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6. The next step (drying) is the hardest and you might need a few extra hands to do it: Start by laying out a huge piece of bath towel or (clean) scrap fabric. Using your rubber gloves, open up your folded curtains if necessary and lay down on towel to do a quick first drying from wet to damp.

 

7. Once damp, get those extra hands back to help you and carry the fabric away to a door or a laundry drying rack for a final dry.

 

That’s it! In my case, my fabric was now finished and I could sew my curtains from it, but if you dip dye ready made curtains, you could now go and hang them up! This dip dying technique is so easy and fun: you could do it on t-shirts , towels, table cloths and dresses… It’s good to plan a little in advance as one big batch of dye like this can be used for some many different items. It’s a bit of a waste to just throw it away…


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DIY – Comfy fabric slippers

I live in a country where people walk in with their shoes on! After five years in Belgium, I still haven’t adjusted to this habit. I come from Sweden and later I lived in Japan- people in the Nordic countries take their shoes off by the front door, so do the Japanese. For me; outside is outside and inside is inside. I don’t want the dirty ground outside on my floors and Belgian streets are d.i.r.t.y! Dog shit on the side walks, the garbage is left in bags on the streets where we walk and the bags often break so people walk in the garbage! Plus it rains constantly here, so what people actually bring in to my house on their feet is too awful for me to think about. We walk around in slippers or socks in our house. We have a basket of socks for visitors, but I don’t always dare to ask them to take their shoes off… Anyway, these slippers are so easy to make, and really cute! Once you’ve gotten the hang of how to make the pattern and how to put them together, you’ll have an entire basket full of them to give your own guests when they enter your house. Good luck!
 
 
 
What you will need:
* pattern paper
* pen
* an insole or ONE old slipper (for your foot shape) you will mirror it for a left and right foot.
* measuring tape
* sewing machine
* ruler
* outside fabric
* inside fabric
* some sort of padding; fleece or thick wool for example
How to make them:
 
 
Step one. Pattern.
1. First thing to do is to copy the base of some old slippers or an insole in one of your shoes (OR you can just draw your foot and calculate the pattern based on the measurements I show you here). This will be your sole pattern piece- the bottom.
2. Now we measure to make the top pattern piece: The top of my slipper is 8 cm and then 8 cm across, leaving a rectangular opening for the foot. Let’s move the measurements over to our bottom pattern piece. First, draw a line in the middle of the sole, splitting the sole in two parts, as centered as you can (as my old pattern-cutting professor used to say: “it’s not rocket science!”). Then draw the above measurement, 8x8cm dividing it around “the center line” or the grain line. We draw all this ON the bottom pattern piece, but that’s ok, we will copy them later! So far, what we’re doing now is called a master draft.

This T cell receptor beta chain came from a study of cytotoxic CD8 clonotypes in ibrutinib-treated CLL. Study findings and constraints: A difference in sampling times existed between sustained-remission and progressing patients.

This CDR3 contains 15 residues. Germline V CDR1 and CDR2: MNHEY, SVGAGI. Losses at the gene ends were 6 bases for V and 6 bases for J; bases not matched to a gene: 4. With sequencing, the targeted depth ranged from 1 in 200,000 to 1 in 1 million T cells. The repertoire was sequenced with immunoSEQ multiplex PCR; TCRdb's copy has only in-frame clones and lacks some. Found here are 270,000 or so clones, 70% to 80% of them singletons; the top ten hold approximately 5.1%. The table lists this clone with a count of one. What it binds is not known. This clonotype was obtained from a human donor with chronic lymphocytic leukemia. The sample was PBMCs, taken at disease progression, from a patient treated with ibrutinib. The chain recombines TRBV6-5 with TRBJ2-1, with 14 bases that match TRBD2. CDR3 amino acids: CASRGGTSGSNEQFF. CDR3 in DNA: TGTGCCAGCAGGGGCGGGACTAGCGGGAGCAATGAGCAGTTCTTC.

3. Next step is to measure the width of the top pattern piece. On the side of the slipper, I measured 3 cm from the sole to the opening around the phalanges. So we add 3 cm straight out on both sides and draw a nice curve from the center front (CF) to the phalanges (see the blue line above).
4. Next we measure the heel, in my case 6 cm. Then measure the length of the top pattern piece: measure from the center front (CF) to the center back (CB) of the sole and note down the measurement (here 31,5 cm for the outside of the foot and 32 cm for the inside). Draw support lines for the rectangular opening straight down, evenly along the line in the middle of the sole. Measure out from the phalanges, the length of the sides (31,5 cm and 32 cm) and draw out in an angle until you have an end piece of 6 cm (the heel). Always draw ends in an angle, that will avoid getting ugly points where to pieces have been stitched together.
 
 
 
voila! Our “masterdraft” 🙂 As you can see you can really just measure on your own foot (or Grandpa’s) and use the same calculations as I have shown here.
5. Ok, next and final step! Let’s make the real pattern pieces that you can use for slipper, after slipper, after slipper, after slipper….
sole pattern piece- the bottom: trace the black line of the master draft, marking out center front (CF), center back (CB) and the side phalanges and grain line (that line in the middle). You will need this markings to put the slippers together without to much fuss. Draw 1 cm seam allowance around the entire sole.


Top pattern piece: Trace, following the blue line of the master draft and marking out the center front (CF) and another marking straight down CF on the opening rectangle (this will be the grain line), plus the phalanges. These markings will match up with the bottom sole pattern piece when sewing. The center back (CB) marking will be the seam on the heel. Add 1 cm seam allowance all over and curve out the rectangle.